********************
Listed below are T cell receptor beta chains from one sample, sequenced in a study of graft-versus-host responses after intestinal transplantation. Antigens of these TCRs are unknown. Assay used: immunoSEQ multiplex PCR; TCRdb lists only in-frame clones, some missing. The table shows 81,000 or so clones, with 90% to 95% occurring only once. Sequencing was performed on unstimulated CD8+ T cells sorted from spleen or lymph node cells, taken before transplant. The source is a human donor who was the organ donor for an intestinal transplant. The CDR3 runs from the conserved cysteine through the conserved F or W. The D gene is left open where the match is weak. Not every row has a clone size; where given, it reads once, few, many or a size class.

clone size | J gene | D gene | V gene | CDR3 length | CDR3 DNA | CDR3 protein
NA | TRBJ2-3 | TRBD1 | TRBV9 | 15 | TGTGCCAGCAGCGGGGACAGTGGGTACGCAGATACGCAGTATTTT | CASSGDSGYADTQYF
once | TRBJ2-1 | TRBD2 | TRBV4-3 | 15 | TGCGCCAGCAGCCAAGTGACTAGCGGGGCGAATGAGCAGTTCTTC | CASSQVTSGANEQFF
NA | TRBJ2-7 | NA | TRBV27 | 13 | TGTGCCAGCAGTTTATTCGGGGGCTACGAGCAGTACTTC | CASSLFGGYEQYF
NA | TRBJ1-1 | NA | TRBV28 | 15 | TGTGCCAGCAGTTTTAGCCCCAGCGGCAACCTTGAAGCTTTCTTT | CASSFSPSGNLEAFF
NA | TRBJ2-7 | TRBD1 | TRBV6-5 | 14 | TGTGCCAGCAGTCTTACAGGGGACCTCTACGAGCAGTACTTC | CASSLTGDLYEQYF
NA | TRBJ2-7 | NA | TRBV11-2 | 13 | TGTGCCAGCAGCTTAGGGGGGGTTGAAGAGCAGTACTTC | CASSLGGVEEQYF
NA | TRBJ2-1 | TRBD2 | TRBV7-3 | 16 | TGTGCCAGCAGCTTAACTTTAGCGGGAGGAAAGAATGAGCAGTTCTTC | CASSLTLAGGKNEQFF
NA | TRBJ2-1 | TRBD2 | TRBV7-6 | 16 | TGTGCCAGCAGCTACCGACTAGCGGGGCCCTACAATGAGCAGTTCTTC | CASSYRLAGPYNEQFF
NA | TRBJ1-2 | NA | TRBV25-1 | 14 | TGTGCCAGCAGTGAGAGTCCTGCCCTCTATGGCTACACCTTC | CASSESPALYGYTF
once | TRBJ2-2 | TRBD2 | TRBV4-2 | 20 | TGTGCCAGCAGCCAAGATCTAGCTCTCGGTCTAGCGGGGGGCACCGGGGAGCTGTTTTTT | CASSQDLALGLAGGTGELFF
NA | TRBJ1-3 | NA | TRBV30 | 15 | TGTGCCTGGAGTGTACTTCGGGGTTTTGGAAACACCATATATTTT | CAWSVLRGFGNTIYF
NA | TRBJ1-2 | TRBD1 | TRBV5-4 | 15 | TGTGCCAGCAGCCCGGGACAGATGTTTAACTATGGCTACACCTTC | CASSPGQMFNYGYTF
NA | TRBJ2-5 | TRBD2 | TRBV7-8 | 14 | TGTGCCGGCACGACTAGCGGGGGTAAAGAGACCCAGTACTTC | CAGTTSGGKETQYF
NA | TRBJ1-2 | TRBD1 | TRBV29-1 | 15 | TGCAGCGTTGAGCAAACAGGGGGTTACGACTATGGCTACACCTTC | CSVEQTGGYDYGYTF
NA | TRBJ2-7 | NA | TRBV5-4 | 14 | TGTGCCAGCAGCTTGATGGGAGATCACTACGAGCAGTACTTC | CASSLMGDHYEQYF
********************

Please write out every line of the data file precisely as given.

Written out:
Listed below are T cell receptor beta chains from one sample, sequenced in a study of graft-versus-host responses after intestinal transplantation. Antigens of these TCRs are unknown. Assay used: immunoSEQ multiplex PCR; TCRdb lists only in-frame clones, some missing. The table shows 81,000 or so clones, with 90% to 95% occurring only once. Sequencing was performed on unstimulated CD8+ T cells sorted from spleen or lymph node cells, taken before transplant. The source is a human donor who was the organ donor for an intestinal transplant. The CDR3 runs from the conserved cysteine through the conserved F or W. The D gene is left open where the match is weak. Not every row has a clone size; where given, it reads once, few, many or a size class.

clone size | J gene | D gene | V gene | CDR3 length | CDR3 DNA | CDR3 protein
NA | TRBJ2-3 | TRBD1 | TRBV9 | 15 | TGTGCCAGCAGCGGGGACAGTGGGTACGCAGATACGCAGTATTTT | CASSGDSGYADTQYF
once | TRBJ2-1 | TRBD2 | TRBV4-3 | 15 | TGCGCCAGCAGCCAAGTGACTAGCGGGGCGAATGAGCAGTTCTTC | CASSQVTSGANEQFF
NA | TRBJ2-7 | NA | TRBV27 | 13 | TGTGCCAGCAGTTTATTCGGGGGCTACGAGCAGTACTTC | CASSLFGGYEQYF
NA | TRBJ1-1 | NA | TRBV28 | 15 | TGTGCCAGCAGTTTTAGCCCCAGCGGCAACCTTGAAGCTTTCTTT | CASSFSPSGNLEAFF
NA | TRBJ2-7 | TRBD1 | TRBV6-5 | 14 | TGTGCCAGCAGTCTTACAGGGGACCTCTACGAGCAGTACTTC | CASSLTGDLYEQYF
NA | TRBJ2-7 | NA | TRBV11-2 | 13 | TGTGCCAGCAGCTTAGGGGGGGTTGAAGAGCAGTACTTC | CASSLGGVEEQYF
NA | TRBJ2-1 | TRBD2 | TRBV7-3 | 16 | TGTGCCAGCAGCTTAACTTTAGCGGGAGGAAAGAATGAGCAGTTCTTC | CASSLTLAGGKNEQFF
NA | TRBJ2-1 | TRBD2 | TRBV7-6 | 16 | TGTGCCAGCAGCTACCGACTAGCGGGGCCCTACAATGAGCAGTTCTTC | CASSYRLAGPYNEQFF
NA | TRBJ1-2 | NA | TRBV25-1 | 14 | TGTGCCAGCAGTGAGAGTCCTGCCCTCTATGGCTACACCTTC | CASSESPALYGYTF
once | TRBJ2-2 | TRBD2 | TRBV4-2 | 20 | TGTGCCAGCAGCCAAGATCTAGCTCTCGGTCTAGCGGGGGGCACCGGGGAGCTGTTTTTT | CASSQDLALGLAGGTGELFF
NA | TRBJ1-3 | NA | TRBV30 | 15 | TGTGCCTGGAGTGTACTTCGGGGTTTTGGAAACACCATATATTTT | CAWSVLRGFGNTIYF
NA | TRBJ1-2 | TRBD1 | TRBV5-4 | 15 | TGTGCCAGCAGCCCGGGACAGATGTTTAACTATGGCTACACCTTC | CASSPGQMFNYGYTF
NA | TRBJ2-5 | TRBD2 | TRBV7-8 | 14 | TGTGCCGGCACGACTAGCGGGGGTAAAGAGACCCAGTACTTC | CAGTTSGGKETQYF
NA | TRBJ1-2 | TRBD1 | TRBV29-1 | 15 | TGCAGCGTTGAGCAAACAGGGGGTTACGACTATGGCTACACCTTC | CSVEQTGGYDYGYTF
NA | TRBJ2-7 | NA | TRBV5-4 | 14 | TGTGCCAGCAGCTTGATGGGAGATCACTACGAGCAGTACTTC | CASSLMGDHYEQYF